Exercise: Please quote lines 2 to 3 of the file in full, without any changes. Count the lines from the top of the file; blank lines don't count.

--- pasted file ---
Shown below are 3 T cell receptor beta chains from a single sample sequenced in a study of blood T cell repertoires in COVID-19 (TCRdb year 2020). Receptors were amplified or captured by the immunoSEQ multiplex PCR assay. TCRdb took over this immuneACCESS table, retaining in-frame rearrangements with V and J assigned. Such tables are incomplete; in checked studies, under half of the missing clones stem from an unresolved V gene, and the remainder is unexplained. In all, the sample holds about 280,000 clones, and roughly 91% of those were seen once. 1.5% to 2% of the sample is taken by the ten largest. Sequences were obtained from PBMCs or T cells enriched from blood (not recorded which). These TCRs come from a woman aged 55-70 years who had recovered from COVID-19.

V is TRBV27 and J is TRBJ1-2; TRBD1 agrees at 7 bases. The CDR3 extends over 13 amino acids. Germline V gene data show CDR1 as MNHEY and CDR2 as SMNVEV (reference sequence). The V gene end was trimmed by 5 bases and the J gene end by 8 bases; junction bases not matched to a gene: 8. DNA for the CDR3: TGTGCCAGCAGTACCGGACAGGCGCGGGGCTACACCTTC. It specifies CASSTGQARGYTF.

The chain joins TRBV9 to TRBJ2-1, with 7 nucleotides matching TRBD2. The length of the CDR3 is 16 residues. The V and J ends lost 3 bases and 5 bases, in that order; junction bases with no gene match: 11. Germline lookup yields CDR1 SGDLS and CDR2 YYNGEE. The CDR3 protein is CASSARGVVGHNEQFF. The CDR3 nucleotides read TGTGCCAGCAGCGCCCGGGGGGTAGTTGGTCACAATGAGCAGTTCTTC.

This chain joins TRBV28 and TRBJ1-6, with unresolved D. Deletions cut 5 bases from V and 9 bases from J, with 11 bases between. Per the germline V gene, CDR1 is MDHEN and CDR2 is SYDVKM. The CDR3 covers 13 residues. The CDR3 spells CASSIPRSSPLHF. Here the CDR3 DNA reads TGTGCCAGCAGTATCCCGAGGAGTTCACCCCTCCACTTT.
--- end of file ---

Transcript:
V is TRBV27 and J is TRBJ1-2; TRBD1 agrees at 7 bases. The CDR3 extends over 13 amino acids. Germline V gene data show CDR1 as MNHEY and CDR2 as SMNVEV (reference sequence). The V gene end was trimmed by 5 bases and the J gene end by 8 bases; junction bases not matched to a gene: 8. DNA for the CDR3: TGTGCCAGCAGTACCGGACAGGCGCGGGGCTACACCTTC. It specifies CASSTGQARGYTF.

The chain joins TRBV9 to TRBJ2-1, with 7 nucleotides matching TRBD2. The length of the CDR3 is 16 residues. The V and J ends lost 3 bases and 5 bases, in that order; junction bases with no gene match: 11. Germline lookup yields CDR1 SGDLS and CDR2 YYNGEE. The CDR3 protein is CASSARGVVGHNEQFF. The CDR3 nucleotides read TGTGCCAGCAGCGCCCGGGGGGTAGTTGGTCACAATGAGCAGTTCTTC.